Think of it as a box within a box — the only difference is that anyone looking in the outer box won't be able to tell that the inner box is there.
If someone demands access to your encrypted files, you can give them the password to the outer box, or volume, and they'll be able to see any documents you chose to store in that area.
However, they won't even know that your truly sensitive data is stored in a second layer of encryption.
For your part, you can access the hidden volume by entering the hidden volume's password instead of the outer volume's. In this way, the outer volume, and the outer volume password, are merely dummies you can surrender to others so that it seems like you're complying.
Just remember to choose a secure password, preferably more than 10 random characters in length. You can also use a passphrase, such as a sentence or verse, so long as it's more than 50 characters in length.
You may be wondering: Does encryption make you look more suspicious to border agents and other security personnel?
The official answer is no. According to the Supreme Court case United States v. Cotterman, which ruled that border inspectors need to prove "reasonable suspicion" before conducting a forensic test on a seized device, encryption alone is not to be considered suspicious.
Unofficially, however, Fakhoury says that "the government takes the position that [encryption] is a sign of someone trying to hide something."
Some of the documents leaked by former National Security Agency contractor Edward Snowden, for example, suggest that intelligence agencies pay extra attention to encrypted communications, and that a legal loophole allows the agencies to store these encrypted communications for a longer period of time.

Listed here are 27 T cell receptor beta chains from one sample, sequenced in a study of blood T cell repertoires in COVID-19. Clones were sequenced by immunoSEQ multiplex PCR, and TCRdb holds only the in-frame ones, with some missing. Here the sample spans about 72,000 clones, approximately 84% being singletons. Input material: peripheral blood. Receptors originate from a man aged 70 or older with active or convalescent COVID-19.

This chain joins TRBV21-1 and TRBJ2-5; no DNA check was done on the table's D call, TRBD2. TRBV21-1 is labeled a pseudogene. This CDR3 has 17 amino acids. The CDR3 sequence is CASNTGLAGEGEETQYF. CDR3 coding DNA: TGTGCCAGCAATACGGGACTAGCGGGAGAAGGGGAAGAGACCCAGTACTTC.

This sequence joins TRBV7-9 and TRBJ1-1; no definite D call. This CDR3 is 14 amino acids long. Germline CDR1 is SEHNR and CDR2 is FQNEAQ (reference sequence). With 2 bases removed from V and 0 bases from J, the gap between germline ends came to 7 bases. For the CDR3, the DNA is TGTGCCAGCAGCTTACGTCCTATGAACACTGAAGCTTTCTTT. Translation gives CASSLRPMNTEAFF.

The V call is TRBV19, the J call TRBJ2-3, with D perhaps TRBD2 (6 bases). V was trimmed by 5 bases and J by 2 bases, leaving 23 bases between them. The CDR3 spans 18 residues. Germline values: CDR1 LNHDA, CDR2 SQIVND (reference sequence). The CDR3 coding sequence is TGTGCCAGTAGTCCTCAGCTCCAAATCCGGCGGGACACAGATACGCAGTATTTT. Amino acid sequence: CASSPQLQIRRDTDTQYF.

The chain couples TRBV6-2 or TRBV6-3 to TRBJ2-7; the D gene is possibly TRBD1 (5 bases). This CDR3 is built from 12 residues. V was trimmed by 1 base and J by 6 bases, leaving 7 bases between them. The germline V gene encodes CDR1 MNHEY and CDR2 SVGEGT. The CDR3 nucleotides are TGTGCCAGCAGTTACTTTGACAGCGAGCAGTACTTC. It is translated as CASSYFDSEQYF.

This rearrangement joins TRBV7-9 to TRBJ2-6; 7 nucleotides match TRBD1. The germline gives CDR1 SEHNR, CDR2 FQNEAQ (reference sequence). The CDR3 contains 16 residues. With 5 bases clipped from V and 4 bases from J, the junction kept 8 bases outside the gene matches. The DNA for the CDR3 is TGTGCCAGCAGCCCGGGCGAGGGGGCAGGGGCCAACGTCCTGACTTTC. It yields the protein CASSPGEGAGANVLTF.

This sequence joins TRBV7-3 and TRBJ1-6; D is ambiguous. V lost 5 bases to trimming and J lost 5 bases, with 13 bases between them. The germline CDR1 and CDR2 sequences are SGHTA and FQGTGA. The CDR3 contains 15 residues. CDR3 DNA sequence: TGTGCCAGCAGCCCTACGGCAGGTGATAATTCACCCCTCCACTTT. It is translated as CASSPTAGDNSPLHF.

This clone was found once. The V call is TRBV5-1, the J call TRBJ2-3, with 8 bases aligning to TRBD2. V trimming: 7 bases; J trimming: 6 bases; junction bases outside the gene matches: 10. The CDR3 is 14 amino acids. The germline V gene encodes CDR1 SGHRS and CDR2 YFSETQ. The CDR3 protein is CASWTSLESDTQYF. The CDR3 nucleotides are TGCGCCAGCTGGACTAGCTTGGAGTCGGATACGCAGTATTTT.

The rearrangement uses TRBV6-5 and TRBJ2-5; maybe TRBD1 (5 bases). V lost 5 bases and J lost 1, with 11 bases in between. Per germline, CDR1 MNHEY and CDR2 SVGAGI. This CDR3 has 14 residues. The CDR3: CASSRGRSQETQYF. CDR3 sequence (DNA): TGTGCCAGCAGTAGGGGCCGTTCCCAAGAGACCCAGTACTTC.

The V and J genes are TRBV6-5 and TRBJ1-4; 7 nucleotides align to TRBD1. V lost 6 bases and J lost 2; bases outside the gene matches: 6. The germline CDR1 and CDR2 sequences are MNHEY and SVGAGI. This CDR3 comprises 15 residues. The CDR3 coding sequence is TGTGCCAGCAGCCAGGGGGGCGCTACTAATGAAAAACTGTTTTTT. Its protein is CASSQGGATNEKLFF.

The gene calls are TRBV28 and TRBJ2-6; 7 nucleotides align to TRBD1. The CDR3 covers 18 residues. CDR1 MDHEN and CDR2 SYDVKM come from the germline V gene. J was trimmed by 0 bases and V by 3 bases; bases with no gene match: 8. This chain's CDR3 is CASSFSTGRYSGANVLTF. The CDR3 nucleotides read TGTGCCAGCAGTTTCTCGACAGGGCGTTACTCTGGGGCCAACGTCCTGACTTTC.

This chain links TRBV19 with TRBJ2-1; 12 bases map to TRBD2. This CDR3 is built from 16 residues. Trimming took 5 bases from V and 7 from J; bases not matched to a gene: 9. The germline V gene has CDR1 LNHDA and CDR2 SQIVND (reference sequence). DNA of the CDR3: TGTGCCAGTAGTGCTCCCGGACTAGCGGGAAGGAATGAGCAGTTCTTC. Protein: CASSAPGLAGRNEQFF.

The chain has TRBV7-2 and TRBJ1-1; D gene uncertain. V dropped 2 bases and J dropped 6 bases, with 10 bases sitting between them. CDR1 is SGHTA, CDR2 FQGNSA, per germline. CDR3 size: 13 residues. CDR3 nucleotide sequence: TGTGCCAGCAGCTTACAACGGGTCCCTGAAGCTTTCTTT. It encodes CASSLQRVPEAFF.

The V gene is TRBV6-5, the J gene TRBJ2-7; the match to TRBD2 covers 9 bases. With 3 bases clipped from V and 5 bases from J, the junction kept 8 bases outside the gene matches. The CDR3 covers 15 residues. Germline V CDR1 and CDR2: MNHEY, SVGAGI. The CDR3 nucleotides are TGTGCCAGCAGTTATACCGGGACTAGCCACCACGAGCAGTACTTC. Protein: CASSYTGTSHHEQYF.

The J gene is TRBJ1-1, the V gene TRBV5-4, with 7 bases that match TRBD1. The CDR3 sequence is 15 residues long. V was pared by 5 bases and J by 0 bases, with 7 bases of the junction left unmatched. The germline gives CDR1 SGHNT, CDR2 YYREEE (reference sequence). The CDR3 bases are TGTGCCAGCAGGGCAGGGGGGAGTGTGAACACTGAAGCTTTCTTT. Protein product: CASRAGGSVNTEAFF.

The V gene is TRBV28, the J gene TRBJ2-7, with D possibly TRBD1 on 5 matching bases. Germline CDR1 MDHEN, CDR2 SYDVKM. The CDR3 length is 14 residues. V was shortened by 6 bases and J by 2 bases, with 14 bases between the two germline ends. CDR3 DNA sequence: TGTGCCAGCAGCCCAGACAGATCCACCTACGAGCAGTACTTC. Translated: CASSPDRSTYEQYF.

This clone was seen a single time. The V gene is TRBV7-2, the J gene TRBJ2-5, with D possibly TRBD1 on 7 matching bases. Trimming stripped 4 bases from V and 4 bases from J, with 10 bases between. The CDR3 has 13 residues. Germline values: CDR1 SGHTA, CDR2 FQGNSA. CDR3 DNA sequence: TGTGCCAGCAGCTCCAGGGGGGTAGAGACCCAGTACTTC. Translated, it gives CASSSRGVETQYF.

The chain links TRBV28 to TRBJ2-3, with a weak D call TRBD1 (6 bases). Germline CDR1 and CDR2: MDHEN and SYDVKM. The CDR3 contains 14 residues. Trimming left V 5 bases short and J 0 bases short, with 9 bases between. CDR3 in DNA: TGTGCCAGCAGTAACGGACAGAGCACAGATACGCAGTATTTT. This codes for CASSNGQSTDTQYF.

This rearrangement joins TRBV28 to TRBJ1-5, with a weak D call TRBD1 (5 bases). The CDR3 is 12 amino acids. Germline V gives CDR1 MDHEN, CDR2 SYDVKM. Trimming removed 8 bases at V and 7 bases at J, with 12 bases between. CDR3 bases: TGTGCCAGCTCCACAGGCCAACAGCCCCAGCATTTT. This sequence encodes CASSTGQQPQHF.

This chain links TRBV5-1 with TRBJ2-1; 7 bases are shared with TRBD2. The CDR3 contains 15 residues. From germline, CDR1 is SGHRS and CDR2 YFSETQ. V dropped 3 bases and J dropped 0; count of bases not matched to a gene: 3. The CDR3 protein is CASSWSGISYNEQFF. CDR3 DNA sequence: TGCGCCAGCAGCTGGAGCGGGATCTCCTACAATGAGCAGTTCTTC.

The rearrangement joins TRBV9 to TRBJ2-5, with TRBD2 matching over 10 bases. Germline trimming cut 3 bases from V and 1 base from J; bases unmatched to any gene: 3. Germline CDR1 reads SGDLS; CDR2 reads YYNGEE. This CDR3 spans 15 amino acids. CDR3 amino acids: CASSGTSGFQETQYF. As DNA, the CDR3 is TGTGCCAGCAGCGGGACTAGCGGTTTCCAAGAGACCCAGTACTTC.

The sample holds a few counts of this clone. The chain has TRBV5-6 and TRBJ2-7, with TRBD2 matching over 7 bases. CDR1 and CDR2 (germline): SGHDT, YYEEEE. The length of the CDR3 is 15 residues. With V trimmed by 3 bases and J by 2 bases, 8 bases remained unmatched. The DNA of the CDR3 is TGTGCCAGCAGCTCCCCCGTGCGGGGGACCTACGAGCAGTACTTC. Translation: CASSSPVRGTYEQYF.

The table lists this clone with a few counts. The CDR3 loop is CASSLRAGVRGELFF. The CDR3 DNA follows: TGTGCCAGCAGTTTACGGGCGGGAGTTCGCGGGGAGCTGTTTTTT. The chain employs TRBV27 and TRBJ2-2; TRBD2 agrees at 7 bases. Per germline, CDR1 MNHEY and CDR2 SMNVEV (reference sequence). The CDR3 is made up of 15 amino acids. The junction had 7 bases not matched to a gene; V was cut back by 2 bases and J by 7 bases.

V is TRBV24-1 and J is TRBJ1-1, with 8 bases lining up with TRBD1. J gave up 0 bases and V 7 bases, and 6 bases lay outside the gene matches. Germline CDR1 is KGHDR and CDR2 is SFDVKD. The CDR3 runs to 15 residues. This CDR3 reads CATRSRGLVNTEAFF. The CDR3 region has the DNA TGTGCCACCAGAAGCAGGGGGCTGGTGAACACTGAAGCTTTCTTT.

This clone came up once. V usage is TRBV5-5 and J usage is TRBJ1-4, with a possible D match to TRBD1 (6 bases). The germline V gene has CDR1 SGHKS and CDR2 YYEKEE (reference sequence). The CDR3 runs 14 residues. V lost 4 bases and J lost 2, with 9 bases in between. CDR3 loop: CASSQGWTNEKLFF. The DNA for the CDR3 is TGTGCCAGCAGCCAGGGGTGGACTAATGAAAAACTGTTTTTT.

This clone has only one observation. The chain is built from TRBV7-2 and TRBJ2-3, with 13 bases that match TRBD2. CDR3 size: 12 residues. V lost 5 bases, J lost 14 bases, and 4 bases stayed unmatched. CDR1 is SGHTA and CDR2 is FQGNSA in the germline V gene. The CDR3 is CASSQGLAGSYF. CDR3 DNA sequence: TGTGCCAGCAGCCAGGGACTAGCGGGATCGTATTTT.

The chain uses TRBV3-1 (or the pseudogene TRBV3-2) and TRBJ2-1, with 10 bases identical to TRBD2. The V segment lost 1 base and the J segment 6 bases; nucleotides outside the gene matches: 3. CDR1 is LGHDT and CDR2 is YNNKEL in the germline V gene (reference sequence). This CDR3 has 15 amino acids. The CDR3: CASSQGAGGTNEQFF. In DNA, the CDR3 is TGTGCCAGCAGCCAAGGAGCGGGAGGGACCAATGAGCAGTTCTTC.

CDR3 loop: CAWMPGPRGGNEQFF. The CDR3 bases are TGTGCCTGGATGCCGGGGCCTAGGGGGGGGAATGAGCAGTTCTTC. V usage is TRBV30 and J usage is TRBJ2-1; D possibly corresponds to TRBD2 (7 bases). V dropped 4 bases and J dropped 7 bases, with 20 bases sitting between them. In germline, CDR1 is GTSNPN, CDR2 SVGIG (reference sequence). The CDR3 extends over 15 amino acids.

So if you take a computer with encrypted documents across the border, you should prepare to spend some extra time in customs, as you might find yourself being detained.
You don't have to give up your password or passphrase, but if you'd like to avoid the stress and hassle entirely, extensive encryption might not be your best option.
Computers aren't the only data storage devices you have to worry about at the border. Nowadays, it's possible to go without your laptop for a few days. But your mobile phone? Not so much.
Most phones contain contacts, emails, banking and credit card info from shopping apps, location-based data and tracking information, photos and more.
Despite this wealth of sensitive data, there are some challenges to secure storage on a mobile phone, challenges that don't exist with computers. For one, it's more difficult to truly delete files on a mobile phone.
If you're a customer of T-Mobile or AT&T, or any other carrier that uses the international Global System for Mobile Communications (GSM) standard, you can buy a cheap phone and move your SIM card into it.
That way, you can leave your data-rich phone at home and people will still be able to contact you using your existing number.
If you put a passcode on an iPhone, the device will also encrypt its data using that passcode as the key, thus adding another layer of security.
If you have an Android smartphone you can use the "Encrypt Phone" feature to secure your data. There are also several apps that provide strong additional encryption, such as "SSE-Universal Encryption App" and "WhisperCore."
You can also use encrypted messaging services like Wickr and Silent Text that can securely delete messages soon after they're sent.
For an excellent comprehensive guide to the legal and practical considerations of crossing the U.S. border, check out the Electronic Frontier Foundation's PDF "Defending Privacy at the U.S. Border: A Guide for Travelers Carrying Digital Devices."
This story was provided by Tom's Guide, a sister site to LiveScience. Email firstname.lastname@example.org or follow her @JillScharr. Follow us @TomsGuide, on Facebook and on Google+. Originally published on Tom's Guide.